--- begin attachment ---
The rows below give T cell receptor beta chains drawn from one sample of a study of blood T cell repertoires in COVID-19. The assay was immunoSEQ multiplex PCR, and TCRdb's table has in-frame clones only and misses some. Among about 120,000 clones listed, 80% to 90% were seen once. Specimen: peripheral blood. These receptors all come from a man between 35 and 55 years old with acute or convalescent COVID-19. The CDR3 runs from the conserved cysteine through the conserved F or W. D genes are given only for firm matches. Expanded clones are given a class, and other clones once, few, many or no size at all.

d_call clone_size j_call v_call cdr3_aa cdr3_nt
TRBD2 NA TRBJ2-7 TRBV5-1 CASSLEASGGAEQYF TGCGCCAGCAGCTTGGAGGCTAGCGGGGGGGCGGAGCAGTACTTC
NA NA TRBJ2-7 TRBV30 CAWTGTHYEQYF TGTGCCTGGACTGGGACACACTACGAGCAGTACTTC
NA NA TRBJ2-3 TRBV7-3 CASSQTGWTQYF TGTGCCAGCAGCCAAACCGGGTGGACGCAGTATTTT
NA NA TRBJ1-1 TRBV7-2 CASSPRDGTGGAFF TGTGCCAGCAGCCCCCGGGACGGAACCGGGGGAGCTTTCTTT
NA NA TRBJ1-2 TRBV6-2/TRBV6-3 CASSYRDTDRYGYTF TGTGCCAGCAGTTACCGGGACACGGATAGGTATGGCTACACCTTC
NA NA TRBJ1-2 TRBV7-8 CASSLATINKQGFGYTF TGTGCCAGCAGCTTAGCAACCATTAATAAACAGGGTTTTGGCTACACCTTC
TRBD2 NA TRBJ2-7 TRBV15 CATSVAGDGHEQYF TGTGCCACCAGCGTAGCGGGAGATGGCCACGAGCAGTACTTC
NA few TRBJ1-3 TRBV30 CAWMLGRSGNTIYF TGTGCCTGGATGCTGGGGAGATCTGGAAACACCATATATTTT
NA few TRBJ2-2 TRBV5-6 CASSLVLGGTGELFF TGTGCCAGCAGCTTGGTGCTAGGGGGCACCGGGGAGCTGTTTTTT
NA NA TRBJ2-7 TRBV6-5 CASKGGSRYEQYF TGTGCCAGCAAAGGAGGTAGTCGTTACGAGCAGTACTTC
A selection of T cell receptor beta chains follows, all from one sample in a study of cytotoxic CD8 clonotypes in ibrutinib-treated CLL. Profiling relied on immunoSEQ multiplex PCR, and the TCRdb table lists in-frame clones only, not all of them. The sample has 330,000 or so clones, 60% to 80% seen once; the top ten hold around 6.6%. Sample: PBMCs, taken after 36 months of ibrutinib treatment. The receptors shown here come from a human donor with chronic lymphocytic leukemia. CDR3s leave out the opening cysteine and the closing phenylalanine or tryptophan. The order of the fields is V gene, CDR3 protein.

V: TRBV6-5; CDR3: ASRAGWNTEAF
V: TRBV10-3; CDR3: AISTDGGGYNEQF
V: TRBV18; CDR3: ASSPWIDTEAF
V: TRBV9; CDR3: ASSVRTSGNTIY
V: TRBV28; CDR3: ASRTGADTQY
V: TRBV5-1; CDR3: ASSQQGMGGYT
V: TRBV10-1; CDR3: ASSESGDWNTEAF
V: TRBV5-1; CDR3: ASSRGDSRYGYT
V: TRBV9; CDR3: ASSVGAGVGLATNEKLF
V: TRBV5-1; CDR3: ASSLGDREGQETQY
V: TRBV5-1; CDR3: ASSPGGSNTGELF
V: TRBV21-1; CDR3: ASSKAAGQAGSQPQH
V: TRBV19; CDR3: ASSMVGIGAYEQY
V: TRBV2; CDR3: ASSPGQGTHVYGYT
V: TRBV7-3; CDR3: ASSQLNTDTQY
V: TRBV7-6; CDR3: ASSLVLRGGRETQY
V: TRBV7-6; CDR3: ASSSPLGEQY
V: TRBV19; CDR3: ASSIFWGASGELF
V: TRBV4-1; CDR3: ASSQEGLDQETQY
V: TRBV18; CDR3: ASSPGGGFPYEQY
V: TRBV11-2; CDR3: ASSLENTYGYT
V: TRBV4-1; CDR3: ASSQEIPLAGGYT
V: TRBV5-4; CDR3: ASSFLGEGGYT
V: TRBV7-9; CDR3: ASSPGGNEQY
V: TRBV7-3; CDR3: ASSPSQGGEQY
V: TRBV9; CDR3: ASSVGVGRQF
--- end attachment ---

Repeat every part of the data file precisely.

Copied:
The rows below give T cell receptor beta chains drawn from one sample of a study of blood T cell repertoires in COVID-19. The assay was immunoSEQ multiplex PCR, and TCRdb's table has in-frame clones only and misses some. Among about 120,000 clones listed, 80% to 90% were seen once. Specimen: peripheral blood. These receptors all come from a man between 35 and 55 years old with acute or convalescent COVID-19. The CDR3 runs from the conserved cysteine through the conserved F or W. D genes are given only for firm matches. Expanded clones are given a class, and other clones once, few, many or no size at all.

d_call clone_size j_call v_call cdr3_aa cdr3_nt
TRBD2 NA TRBJ2-7 TRBV5-1 CASSLEASGGAEQYF TGCGCCAGCAGCTTGGAGGCTAGCGGGGGGGCGGAGCAGTACTTC
NA NA TRBJ2-7 TRBV30 CAWTGTHYEQYF TGTGCCTGGACTGGGACACACTACGAGCAGTACTTC
NA NA TRBJ2-3 TRBV7-3 CASSQTGWTQYF TGTGCCAGCAGCCAAACCGGGTGGACGCAGTATTTT
NA NA TRBJ1-1 TRBV7-2 CASSPRDGTGGAFF TGTGCCAGCAGCCCCCGGGACGGAACCGGGGGAGCTTTCTTT
NA NA TRBJ1-2 TRBV6-2/TRBV6-3 CASSYRDTDRYGYTF TGTGCCAGCAGTTACCGGGACACGGATAGGTATGGCTACACCTTC
NA NA TRBJ1-2 TRBV7-8 CASSLATINKQGFGYTF TGTGCCAGCAGCTTAGCAACCATTAATAAACAGGGTTTTGGCTACACCTTC
TRBD2 NA TRBJ2-7 TRBV15 CATSVAGDGHEQYF TGTGCCACCAGCGTAGCGGGAGATGGCCACGAGCAGTACTTC
NA few TRBJ1-3 TRBV30 CAWMLGRSGNTIYF TGTGCCTGGATGCTGGGGAGATCTGGAAACACCATATATTTT
NA few TRBJ2-2 TRBV5-6 CASSLVLGGTGELFF TGTGCCAGCAGCTTGGTGCTAGGGGGCACCGGGGAGCTGTTTTTT
NA NA TRBJ2-7 TRBV6-5 CASKGGSRYEQYF TGTGCCAGCAAAGGAGGTAGTCGTTACGAGCAGTACTTC
A selection of T cell receptor beta chains follows, all from one sample in a study of cytotoxic CD8 clonotypes in ibrutinib-treated CLL. Profiling relied on immunoSEQ multiplex PCR, and the TCRdb table lists in-frame clones only, not all of them. The sample has 330,000 or so clones, 60% to 80% seen once; the top ten hold around 6.6%. Sample: PBMCs, taken after 36 months of ibrutinib treatment. The receptors shown here come from a human donor with chronic lymphocytic leukemia. CDR3s leave out the opening cysteine and the closing phenylalanine or tryptophan. The order of the fields is V gene, CDR3 protein.

V: TRBV6-5; CDR3: ASRAGWNTEAF
V: TRBV10-3; CDR3: AISTDGGGYNEQF
V: TRBV18; CDR3: ASSPWIDTEAF
V: TRBV9; CDR3: ASSVRTSGNTIY
V: TRBV28; CDR3: ASRTGADTQY
V: TRBV5-1; CDR3: ASSQQGMGGYT
V: TRBV10-1; CDR3: ASSESGDWNTEAF
V: TRBV5-1; CDR3: ASSRGDSRYGYT
V: TRBV9; CDR3: ASSVGAGVGLATNEKLF
V: TRBV5-1; CDR3: ASSLGDREGQETQY
V: TRBV5-1; CDR3: ASSPGGSNTGELF
V: TRBV21-1; CDR3: ASSKAAGQAGSQPQH
V: TRBV19; CDR3: ASSMVGIGAYEQY
V: TRBV2; CDR3: ASSPGQGTHVYGYT
V: TRBV7-3; CDR3: ASSQLNTDTQY
V: TRBV7-6; CDR3: ASSLVLRGGRETQY
V: TRBV7-6; CDR3: ASSSPLGEQY
V: TRBV19; CDR3: ASSIFWGASGELF
V: TRBV4-1; CDR3: ASSQEGLDQETQY
V: TRBV18; CDR3: ASSPGGGFPYEQY
V: TRBV11-2; CDR3: ASSLENTYGYT
V: TRBV4-1; CDR3: ASSQEIPLAGGYT
V: TRBV5-4; CDR3: ASSFLGEGGYT
V: TRBV7-9; CDR3: ASSPGGNEQY
V: TRBV7-3; CDR3: ASSPSQGGEQY
V: TRBV9; CDR3: ASSVGVGRQF